Heck, issues with your grip can even radiate out to other areas of your body and cause even more injuries that you’d never guess would have had anything to do with your grip. For example, the health of your shoulder and rotator cuff has been correlated to the strength of your grip. One study found that grip strength has a significant correlation with the muscle strength of shoulder abduction and external rotation, and another study has revealed increased prevalence of rotator cuff weakness and injury on the same side of a hand injury or disorder.
But grip strength goes above and beyond just injury prevention. For example, it’s been proven in multiple studies that grip strength is a fantastic predictor of overall body strength. In his book Science of Sports Training, sport scientist Thomas Kurz recommends the measurement of handgrip strength using something called a grip dynamometer (you can get one for home use here) to reveal the strength and physical readiness of an athlete. For example, if grip strength is fallen below baseline or before where it was before the previous day’s work out, it can actually be an indicator of fatigue or lack of optimal recovery.
Back to the wisdom of Charles Poliquin, who also says that…
… “when your grip strength improves, less neural drive is needed for the forearm and hand muscles to perform other exercises. That is why many trainees report breaking training plateaus in a host of lifts, ranging from dead lifts to curls, after doing a grip specialization routine.”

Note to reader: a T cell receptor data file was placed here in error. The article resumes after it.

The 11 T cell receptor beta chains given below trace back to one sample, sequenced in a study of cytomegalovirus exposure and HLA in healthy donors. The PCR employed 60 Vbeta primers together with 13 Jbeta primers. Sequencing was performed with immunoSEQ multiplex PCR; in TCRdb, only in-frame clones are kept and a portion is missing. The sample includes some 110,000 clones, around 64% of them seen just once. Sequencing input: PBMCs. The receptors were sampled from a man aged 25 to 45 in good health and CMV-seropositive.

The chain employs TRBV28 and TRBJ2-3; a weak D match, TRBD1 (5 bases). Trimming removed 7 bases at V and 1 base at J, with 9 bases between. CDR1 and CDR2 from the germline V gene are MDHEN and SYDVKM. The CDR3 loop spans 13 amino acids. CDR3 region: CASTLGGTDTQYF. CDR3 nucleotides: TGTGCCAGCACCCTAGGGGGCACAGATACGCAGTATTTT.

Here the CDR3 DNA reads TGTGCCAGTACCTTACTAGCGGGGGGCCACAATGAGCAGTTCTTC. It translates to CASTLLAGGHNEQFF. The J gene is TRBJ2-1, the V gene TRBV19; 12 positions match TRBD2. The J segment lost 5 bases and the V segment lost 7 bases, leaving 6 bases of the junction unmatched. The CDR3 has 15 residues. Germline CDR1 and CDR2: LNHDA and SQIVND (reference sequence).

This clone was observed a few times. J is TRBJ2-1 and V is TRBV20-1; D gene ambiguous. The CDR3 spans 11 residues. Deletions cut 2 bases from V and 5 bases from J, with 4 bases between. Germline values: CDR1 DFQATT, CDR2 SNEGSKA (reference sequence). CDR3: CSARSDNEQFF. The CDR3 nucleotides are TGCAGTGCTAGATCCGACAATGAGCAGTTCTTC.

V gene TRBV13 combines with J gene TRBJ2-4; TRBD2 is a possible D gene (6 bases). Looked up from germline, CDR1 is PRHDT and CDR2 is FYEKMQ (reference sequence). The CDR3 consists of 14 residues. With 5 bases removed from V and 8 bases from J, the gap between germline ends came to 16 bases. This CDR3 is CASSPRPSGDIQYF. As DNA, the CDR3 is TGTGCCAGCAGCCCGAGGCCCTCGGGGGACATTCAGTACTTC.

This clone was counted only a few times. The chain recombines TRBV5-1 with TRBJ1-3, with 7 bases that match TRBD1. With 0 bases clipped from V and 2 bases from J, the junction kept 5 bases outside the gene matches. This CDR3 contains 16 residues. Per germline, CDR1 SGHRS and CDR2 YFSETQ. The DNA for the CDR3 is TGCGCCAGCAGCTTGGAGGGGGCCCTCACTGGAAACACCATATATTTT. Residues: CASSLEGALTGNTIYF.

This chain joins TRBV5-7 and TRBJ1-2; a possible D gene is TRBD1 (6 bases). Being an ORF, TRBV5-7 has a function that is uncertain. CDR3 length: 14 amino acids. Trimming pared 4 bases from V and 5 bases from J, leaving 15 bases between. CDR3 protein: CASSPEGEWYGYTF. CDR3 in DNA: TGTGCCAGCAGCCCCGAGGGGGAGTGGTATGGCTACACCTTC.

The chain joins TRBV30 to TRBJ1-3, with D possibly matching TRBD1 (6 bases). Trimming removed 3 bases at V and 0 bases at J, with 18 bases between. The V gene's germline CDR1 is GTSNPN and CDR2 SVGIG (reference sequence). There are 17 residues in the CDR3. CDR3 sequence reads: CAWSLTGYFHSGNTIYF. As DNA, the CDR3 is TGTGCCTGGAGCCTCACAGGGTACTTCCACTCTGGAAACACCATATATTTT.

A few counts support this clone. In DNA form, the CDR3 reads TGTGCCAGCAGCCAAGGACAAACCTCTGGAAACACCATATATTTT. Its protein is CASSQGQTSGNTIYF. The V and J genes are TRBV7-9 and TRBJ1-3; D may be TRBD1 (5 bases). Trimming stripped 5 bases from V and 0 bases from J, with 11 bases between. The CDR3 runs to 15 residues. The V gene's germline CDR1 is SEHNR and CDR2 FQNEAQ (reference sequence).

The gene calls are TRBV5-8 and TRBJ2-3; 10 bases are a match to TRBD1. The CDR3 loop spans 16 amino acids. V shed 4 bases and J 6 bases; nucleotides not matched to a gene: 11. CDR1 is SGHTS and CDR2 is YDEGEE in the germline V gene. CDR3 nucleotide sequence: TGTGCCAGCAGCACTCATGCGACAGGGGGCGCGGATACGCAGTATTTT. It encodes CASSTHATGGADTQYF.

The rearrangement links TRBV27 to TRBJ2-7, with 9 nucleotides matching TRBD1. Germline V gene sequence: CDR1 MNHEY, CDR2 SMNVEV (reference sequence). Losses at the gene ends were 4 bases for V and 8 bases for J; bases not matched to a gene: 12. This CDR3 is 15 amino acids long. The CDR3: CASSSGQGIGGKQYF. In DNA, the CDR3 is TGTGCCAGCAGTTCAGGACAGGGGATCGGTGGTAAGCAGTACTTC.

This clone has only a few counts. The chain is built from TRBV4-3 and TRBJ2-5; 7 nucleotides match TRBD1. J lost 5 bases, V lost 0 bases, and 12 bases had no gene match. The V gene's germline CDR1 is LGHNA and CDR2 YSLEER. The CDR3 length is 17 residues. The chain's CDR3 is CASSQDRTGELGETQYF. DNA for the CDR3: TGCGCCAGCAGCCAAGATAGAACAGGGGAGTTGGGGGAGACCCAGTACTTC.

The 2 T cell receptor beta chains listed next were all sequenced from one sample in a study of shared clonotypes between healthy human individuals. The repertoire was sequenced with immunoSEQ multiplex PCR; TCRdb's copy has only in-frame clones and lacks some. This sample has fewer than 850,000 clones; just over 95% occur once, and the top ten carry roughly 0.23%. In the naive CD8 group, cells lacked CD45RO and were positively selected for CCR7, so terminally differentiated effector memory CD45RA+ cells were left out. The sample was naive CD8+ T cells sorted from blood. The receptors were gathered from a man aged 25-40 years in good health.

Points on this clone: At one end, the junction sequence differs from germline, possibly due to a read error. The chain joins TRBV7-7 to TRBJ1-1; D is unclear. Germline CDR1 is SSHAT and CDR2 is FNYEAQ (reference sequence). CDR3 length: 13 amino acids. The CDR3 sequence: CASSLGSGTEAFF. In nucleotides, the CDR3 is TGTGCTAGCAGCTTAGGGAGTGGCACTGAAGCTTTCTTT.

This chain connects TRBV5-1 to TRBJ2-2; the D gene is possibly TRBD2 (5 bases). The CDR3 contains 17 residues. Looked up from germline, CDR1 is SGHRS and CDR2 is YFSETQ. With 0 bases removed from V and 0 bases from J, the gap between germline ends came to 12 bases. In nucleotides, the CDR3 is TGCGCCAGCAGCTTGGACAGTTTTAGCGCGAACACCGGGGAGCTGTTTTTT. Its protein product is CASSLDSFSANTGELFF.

In my Get-Fit Guy episode “How to Train like an American Ninja Warrior“, I talk about why grip strength is paramount in an obstacle-style event, especially for obstacles in “American Ninja Warrior” like the Arm Rings, Salmon Ladder, Devil Steps, and the Pipe Slider. In that episode, I mention that some of my favorite grip strengthening activities include doing pull-ups or assisted pull-ups with as many different grips as possible, wrapping a towel around a bar and hanging from the towel, walking while holding some kind of heavy rock or a bucket filled with water, pinching two weight plates together with one hand, and even bouldering at my local rock climbing facility.
But you don’t need to be training for a TV show to benefit from these type of movements. As you’ve just learned, you can be a writer with wrist pain or a golfer with elbow pain and these same exercises, when performed properly and combined with a few other tips you’ll get towards the end of this article, can banish your frustrating pain.
I detail many of these grip-strengthening strategies in my answer to a rock climber on the podcast episode “The Best Ways To Increase Grip Strength”. The reason I go out of my way to find so many different ways to train my grip is because there are so many tiny muscles in your fingers, your hands, your wrists and your forearms that the greater the variety of ways you can train your grip, the greater the likelihood that your grip isn’t going to fail when you need it the most. And the less the likelihood that you’re going to develop chronic repetitive motion injuries from things like typing, housework or other activities of daily living.